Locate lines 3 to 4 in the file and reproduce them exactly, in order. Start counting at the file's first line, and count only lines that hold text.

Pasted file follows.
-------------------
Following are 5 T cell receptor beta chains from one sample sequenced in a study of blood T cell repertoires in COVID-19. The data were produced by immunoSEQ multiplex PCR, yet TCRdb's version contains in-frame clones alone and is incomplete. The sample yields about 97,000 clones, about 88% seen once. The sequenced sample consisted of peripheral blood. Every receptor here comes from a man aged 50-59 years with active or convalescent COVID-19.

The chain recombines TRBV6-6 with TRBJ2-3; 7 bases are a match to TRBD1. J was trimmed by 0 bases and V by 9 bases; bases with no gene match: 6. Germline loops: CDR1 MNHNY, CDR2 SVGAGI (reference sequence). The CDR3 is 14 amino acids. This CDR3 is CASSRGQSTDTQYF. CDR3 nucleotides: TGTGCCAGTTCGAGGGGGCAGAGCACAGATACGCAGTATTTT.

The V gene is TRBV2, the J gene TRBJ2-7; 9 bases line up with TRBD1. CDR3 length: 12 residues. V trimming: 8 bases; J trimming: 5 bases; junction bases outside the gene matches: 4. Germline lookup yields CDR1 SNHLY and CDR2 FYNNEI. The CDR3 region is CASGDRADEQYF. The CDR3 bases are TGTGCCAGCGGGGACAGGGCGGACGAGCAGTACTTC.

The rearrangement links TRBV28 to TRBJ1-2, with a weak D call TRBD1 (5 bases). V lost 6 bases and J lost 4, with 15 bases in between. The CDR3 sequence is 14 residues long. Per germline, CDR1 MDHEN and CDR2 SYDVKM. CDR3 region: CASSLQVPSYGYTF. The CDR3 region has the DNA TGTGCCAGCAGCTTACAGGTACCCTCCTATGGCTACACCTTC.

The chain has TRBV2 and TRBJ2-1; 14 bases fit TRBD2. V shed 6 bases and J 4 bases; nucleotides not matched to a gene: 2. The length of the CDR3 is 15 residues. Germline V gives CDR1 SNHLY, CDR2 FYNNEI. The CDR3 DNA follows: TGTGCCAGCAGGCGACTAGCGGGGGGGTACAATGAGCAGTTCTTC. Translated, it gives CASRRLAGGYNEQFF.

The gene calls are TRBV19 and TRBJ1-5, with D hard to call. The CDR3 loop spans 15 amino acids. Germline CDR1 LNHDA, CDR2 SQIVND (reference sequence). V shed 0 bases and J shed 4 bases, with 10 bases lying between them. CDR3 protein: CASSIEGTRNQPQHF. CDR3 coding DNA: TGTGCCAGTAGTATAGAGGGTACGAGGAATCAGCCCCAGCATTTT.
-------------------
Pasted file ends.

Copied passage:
The V gene is TRBV2, the J gene TRBJ2-7; 9 bases line up with TRBD1. CDR3 length: 12 residues. V trimming: 8 bases; J trimming: 5 bases; junction bases outside the gene matches: 4. Germline lookup yields CDR1 SNHLY and CDR2 FYNNEI. The CDR3 region is CASGDRADEQYF. The CDR3 bases are TGTGCCAGCGGGGACAGGGCGGACGAGCAGTACTTC.

The rearrangement links TRBV28 to TRBJ1-2, with a weak D call TRBD1 (5 bases). V lost 6 bases and J lost 4, with 15 bases in between. The CDR3 sequence is 14 residues long. Per germline, CDR1 MDHEN and CDR2 SYDVKM. CDR3 region: CASSLQVPSYGYTF. The CDR3 region has the DNA TGTGCCAGCAGCTTACAGGTACCCTCCTATGGCTACACCTTC.